Ignition coils, also known as spark coils are an induction coil in an automobile’s ignition system. It transforms a storage battery’s 12 volts to the thousands of volts needed to spark the spark plugs.
This particular form of the autotransformer (an electrical transformer with only one winding and it has three electrical connection points called taps), together with the contact breaker (a type of switch found in the distributor of the ignition systems of non-diesel powered internal combustion engines) will convert the low voltage from the battery into the high voltage that is required by the spark plugs in an internal combustion engine. The purpose of the contact breaker is to interrupt the current flowing in the primary circuit of the ignition coil.
- Coil on plug
- Waste spark
In the coil on plug system, each spark plug will have its own individual coil that sits right on top of it. This is a Direct Ignition module.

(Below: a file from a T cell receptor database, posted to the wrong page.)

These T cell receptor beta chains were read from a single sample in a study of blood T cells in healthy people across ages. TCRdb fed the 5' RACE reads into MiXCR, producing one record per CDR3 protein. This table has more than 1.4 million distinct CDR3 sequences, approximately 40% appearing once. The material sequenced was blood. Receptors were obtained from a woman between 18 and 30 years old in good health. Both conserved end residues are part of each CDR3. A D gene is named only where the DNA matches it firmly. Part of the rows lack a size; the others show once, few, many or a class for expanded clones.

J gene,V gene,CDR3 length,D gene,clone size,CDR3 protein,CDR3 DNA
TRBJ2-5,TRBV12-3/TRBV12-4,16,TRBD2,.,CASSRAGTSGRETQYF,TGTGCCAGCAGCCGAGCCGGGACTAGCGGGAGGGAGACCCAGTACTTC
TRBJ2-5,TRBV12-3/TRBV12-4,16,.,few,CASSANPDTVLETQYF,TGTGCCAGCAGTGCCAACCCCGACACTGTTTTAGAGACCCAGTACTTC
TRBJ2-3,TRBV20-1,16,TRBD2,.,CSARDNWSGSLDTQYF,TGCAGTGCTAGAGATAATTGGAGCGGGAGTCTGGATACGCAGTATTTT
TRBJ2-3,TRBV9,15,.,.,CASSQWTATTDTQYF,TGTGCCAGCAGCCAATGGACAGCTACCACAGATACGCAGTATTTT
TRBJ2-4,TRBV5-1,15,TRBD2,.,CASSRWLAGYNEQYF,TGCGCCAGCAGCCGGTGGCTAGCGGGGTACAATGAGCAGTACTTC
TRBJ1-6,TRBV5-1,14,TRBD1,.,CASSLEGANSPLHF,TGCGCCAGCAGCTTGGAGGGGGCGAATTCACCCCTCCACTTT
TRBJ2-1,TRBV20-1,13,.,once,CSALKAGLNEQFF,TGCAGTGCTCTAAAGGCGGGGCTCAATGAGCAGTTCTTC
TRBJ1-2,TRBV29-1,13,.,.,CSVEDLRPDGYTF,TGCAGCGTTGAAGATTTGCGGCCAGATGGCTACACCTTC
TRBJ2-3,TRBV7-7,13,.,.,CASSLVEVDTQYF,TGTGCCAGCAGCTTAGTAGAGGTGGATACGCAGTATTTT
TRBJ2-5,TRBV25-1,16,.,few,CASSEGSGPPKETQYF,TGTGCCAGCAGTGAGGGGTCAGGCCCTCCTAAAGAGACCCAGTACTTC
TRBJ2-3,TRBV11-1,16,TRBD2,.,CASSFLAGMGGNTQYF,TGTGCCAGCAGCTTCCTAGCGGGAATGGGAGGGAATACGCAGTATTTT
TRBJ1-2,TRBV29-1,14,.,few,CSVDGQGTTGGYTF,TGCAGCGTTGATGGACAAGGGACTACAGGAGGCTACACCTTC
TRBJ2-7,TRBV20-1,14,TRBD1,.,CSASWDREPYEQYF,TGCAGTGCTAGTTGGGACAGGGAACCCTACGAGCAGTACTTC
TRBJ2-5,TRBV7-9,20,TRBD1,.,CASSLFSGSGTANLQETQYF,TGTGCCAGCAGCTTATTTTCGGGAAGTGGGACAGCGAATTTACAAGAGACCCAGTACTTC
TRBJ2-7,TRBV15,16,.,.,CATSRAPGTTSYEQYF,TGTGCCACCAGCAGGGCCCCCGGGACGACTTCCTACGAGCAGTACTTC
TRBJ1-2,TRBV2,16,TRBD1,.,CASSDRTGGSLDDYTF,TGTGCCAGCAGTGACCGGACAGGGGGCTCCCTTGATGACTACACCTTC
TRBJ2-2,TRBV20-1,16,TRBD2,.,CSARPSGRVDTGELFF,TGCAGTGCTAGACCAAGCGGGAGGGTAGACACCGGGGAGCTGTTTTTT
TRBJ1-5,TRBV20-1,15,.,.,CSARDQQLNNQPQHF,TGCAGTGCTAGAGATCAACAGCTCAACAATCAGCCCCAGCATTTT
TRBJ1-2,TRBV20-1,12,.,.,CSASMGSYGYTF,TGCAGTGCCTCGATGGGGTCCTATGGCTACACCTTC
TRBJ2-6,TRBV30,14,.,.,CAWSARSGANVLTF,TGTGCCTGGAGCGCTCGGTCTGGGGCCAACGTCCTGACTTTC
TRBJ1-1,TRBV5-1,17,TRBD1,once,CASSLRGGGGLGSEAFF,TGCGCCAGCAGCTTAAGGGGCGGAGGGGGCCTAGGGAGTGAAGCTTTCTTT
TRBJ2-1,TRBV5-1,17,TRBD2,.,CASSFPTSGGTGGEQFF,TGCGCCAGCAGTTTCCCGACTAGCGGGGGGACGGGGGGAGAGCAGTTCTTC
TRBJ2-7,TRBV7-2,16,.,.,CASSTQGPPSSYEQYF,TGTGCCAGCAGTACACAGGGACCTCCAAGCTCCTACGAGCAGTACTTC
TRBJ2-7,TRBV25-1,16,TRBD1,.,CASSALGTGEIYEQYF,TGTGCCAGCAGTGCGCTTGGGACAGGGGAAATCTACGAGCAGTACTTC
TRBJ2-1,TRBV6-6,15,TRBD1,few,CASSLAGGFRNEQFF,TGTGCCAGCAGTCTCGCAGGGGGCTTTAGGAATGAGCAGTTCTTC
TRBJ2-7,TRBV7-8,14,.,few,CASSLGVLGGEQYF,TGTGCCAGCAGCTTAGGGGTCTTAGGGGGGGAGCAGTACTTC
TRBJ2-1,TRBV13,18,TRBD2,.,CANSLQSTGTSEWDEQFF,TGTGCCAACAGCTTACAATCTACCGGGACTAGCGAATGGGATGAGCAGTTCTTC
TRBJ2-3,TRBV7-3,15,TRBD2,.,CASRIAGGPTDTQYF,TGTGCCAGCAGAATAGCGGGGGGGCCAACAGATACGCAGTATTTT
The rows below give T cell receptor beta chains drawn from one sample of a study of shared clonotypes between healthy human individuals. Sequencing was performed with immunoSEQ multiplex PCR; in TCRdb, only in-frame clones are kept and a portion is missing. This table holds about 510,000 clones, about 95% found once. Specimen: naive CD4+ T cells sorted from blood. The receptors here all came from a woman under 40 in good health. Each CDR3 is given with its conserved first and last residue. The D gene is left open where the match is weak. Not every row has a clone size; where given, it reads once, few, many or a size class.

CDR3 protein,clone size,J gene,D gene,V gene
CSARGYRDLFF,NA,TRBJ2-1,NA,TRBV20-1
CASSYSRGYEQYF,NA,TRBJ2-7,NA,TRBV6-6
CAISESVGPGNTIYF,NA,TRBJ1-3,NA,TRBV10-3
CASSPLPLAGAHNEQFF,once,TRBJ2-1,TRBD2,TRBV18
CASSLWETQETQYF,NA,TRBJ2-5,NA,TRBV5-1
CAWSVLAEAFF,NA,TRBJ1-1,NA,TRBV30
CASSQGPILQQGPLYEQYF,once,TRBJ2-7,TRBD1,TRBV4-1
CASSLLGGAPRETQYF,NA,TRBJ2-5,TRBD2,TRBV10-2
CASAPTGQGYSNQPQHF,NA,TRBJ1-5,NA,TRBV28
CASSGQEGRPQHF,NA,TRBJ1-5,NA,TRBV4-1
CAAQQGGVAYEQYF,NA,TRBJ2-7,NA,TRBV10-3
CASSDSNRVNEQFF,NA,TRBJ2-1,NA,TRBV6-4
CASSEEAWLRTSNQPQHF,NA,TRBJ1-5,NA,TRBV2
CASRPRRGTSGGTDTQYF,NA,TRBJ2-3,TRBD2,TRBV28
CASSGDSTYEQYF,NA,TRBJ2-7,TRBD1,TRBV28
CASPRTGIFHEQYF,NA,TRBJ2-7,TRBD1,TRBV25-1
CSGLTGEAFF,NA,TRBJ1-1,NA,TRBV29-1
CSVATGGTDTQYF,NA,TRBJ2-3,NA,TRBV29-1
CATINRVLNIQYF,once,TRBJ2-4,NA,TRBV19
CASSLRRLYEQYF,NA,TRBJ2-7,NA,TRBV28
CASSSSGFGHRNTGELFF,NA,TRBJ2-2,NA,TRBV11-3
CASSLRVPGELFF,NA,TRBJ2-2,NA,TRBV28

Ignition Coil Types
In a waste spark system, the two spark plugs will share the same coil. So, therefore, in this system, both spark plugs are attached to the coil and are fired simultaneously.
Even though the spark plugs are manufactured exactly the same, if they are re-installed after there has been some extended use, they should then go back into the cylinder from which they came from. The reason for this is because the electrons will align themselves favorably with one direction of current flow.
While one plug will receive positive potential (voltage) at the wire side, the piston pair will receive the negative potential. The negative potential is what causes the second plug to fire. Vehicles seem to use the conventional theory as opposed to the electron theory of current flow.
The waste spark system is better than having a single coil. It is also cheaper than having a coil on the plug. The disruptive discharge Tesla coil is an earlier coil of the ignition coil in the ignition system. It also uses the same principles of the ignition coil that is in today’s vehicles.